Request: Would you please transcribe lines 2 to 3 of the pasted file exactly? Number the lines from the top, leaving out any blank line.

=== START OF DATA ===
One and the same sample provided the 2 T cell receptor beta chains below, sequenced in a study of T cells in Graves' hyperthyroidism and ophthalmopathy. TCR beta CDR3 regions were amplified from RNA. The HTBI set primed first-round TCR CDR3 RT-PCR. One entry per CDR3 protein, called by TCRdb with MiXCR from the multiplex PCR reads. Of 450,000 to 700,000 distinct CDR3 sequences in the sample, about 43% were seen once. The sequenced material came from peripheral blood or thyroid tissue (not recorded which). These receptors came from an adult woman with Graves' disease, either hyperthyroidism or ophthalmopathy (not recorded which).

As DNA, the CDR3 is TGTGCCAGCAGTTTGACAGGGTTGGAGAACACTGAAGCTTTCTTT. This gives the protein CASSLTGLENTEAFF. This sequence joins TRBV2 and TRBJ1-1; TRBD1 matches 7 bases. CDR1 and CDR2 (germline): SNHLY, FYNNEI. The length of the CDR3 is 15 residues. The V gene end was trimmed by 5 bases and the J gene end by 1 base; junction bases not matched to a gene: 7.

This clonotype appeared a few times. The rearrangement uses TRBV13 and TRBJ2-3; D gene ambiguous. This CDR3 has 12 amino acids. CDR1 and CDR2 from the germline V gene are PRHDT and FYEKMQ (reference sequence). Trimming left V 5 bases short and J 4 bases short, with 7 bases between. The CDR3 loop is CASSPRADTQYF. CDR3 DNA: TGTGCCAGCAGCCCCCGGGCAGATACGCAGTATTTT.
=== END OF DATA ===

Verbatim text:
As DNA, the CDR3 is TGTGCCAGCAGTTTGACAGGGTTGGAGAACACTGAAGCTTTCTTT. This gives the protein CASSLTGLENTEAFF. This sequence joins TRBV2 and TRBJ1-1; TRBD1 matches 7 bases. CDR1 and CDR2 (germline): SNHLY, FYNNEI. The length of the CDR3 is 15 residues. The V gene end was trimmed by 5 bases and the J gene end by 1 base; junction bases not matched to a gene: 7.

This clonotype appeared a few times. The rearrangement uses TRBV13 and TRBJ2-3; D gene ambiguous. This CDR3 has 12 amino acids. CDR1 and CDR2 from the germline V gene are PRHDT and FYEKMQ (reference sequence). Trimming left V 5 bases short and J 4 bases short, with 7 bases between. The CDR3 loop is CASSPRADTQYF. CDR3 DNA: TGTGCCAGCAGCCCCCGGGCAGATACGCAGTATTTT.